Soluble FasL may serve as a proinflammatory factor
It has been shown that FasL can induce biologic functions unrelated to cell death, such as the induction of proinflammatory effects (30,31). For example, Ottonello et al. (32)recently reported that sFasL, at concentrations incapable of inducing cell apoptosis, has potent chemotactic properties toward human neutrophilic polymorphonuclear leukocytes. Seino et al. (33)also reported that the chemotactic activity of sFasL against phagocytes is independent of the death domain-mediated apoptosis. In addition, Nelson et al. (16)reported that FasL expression in the heart is proinflammatory, but in contrast to other examples of FasL-mediated inflammation, the consequences appear to be mild, resulting in hypertrophy and interstitial changes rather than tissue destruction. Thus, it could be possible that sFasL may also serve as a proinflammatory factor in patients with AMI and unstable AP.
Mechanism for the elevation of plasma sFasL
The mechanism of an increase in the plasma levels of sFasL in patients with AMI and unstable AP is not clear at the present time. However, we demonstrated that FasL mRNA expression of the circulating mononuclear cells was upregulated in the early phase of AMI, and it was downregulated in the late phase, when plasma sFasL returned to the control levels. Thus, one of the sources of sFasL could be circulating mononuclear cells. Recent histologic studies have shown that inflammatory cells such as monocytes and macrophages are greatly accumulated in unstable plaque obtained from patients with AMI and unstable AP, compared with stable plaque (24). In the present study, the levels of sFasL in the coronary sinus were higher than those in the circulation. In addition, plasma sFasL levels increased again after PTCA in the patients with AMI, but not in the patients with stable AP. Furthermore, hypoxia stimulated the release of sFasL from mononuclear cells isolated from patients with AMI. Taken together, these observations suggest that mononuclear cells accumulated in unstable plaque may serve as a source of sFasL in patients with AMI. On the other hand, Wollert et al. (15)recently reported that FasL, as well as Fas, are constitutively expressed in the rat myocardium. Thus, hypoxia/reperfusion could stimulate the release of sFasL from the myocardium, as well as inflammatory cells. It has been proposed that expression of FasL by some tissues contributes to their immune privilege status by preventing the infiltration of inflammatory cells (13). Thus, if FasL expression is downregulated by the conversion of mFasL to sFasL during hypoxia/reperfusion, it could promote the infiltration of inflammatory cells into the myocardium in patients with AMI and unstable AP. However, further studies are needed to clarify these points.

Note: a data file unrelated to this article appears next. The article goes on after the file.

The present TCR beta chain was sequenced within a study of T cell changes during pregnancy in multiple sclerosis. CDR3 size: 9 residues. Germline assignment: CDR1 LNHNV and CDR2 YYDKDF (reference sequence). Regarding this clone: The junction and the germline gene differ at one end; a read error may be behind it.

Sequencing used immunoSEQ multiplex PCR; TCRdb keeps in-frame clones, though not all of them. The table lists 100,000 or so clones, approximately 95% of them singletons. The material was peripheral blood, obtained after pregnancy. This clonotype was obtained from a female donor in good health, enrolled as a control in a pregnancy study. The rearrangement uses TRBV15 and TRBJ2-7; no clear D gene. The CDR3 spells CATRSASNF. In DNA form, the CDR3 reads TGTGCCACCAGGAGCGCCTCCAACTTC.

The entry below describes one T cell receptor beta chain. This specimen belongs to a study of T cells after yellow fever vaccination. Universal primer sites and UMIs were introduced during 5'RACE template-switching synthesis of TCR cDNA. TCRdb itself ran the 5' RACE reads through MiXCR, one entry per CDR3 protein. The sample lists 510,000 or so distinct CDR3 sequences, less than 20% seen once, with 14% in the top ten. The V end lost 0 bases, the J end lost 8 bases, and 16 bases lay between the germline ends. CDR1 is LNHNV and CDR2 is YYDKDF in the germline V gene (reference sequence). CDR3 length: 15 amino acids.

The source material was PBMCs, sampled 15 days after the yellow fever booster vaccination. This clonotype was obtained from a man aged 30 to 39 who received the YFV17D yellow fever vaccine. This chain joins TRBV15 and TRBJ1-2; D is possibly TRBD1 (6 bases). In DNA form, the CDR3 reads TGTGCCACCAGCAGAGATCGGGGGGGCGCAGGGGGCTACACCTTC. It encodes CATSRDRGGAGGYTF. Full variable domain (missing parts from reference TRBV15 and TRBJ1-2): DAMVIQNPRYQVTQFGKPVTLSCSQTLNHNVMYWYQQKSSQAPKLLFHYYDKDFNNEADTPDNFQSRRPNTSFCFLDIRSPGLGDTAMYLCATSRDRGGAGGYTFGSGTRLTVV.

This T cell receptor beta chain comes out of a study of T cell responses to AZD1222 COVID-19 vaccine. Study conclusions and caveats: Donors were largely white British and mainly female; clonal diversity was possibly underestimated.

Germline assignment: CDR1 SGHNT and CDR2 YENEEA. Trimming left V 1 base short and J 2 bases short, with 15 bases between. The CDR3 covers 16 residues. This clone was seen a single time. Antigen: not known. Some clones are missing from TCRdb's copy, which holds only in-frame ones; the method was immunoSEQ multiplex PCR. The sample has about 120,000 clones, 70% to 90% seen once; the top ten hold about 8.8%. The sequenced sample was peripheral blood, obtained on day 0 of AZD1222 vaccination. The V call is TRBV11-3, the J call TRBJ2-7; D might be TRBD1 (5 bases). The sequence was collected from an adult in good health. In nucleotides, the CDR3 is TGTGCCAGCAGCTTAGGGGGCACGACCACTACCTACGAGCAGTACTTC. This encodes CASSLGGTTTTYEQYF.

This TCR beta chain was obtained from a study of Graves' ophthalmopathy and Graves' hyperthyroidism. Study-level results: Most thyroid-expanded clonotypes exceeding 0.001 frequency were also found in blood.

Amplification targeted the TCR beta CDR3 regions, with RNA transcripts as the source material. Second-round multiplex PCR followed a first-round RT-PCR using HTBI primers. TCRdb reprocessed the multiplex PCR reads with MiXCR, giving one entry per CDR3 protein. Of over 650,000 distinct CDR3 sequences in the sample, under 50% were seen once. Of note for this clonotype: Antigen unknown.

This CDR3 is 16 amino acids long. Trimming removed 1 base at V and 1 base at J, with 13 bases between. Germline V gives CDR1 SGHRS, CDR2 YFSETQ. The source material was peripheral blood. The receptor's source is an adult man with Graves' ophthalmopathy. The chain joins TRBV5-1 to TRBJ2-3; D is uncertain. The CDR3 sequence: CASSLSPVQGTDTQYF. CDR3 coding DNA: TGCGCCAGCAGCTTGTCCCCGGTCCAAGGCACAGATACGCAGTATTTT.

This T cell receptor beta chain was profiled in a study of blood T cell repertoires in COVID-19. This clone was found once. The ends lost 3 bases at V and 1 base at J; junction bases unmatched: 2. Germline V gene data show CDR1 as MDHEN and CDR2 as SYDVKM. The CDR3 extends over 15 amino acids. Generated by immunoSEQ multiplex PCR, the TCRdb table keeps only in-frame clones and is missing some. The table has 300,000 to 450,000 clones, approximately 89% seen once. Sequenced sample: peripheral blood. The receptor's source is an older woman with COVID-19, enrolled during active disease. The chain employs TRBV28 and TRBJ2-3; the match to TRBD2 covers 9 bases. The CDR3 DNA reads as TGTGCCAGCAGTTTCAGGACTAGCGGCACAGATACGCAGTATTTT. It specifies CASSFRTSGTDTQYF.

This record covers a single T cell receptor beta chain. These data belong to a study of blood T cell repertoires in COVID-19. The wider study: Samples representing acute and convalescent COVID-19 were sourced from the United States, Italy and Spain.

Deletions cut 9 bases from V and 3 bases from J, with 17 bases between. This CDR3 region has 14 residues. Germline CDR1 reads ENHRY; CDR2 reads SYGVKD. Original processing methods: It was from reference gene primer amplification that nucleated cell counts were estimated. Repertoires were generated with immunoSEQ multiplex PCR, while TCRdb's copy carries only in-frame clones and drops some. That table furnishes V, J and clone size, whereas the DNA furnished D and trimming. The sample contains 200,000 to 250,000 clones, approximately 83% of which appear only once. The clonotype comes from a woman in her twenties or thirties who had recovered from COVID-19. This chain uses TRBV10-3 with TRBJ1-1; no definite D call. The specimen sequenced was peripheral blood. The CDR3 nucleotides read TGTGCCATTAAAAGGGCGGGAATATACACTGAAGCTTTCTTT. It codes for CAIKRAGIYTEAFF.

We have demonstrated that plasma sFasL levels are elevated in patients with AMI and unstable AP and that hypoxia stimulated the release of sFasL from mononuclear cells isolated from patients with AMI. These findings may provide further insights into the mechanism underlying the pathogenesis of AMI and acute coronary syndromes.
We thank Taeko Kaimoto for her technical assistance and Tomoko Hironaka for her secretarial assistance.
☆ This work was supported by a grant from the Osaka Medical Research Foundation for Incurable Diseases.
- acute myocardial infarction
- angina pectoris
- congestive heart failure
- creatine kinase-MB isoenzyme
- enzyme-linked immunosorbent assay
- membrane-bound Fas ligand
- soluble Fas ligand
- peripheral blood mononuclear cells
- polymerase chain reaction
- percutaneous transluminal coronary angioplasty
- tumor necrosis factor-α
- Received September 29, 2000.
- Revision received November 7, 2001.
- Accepted November 29, 2001.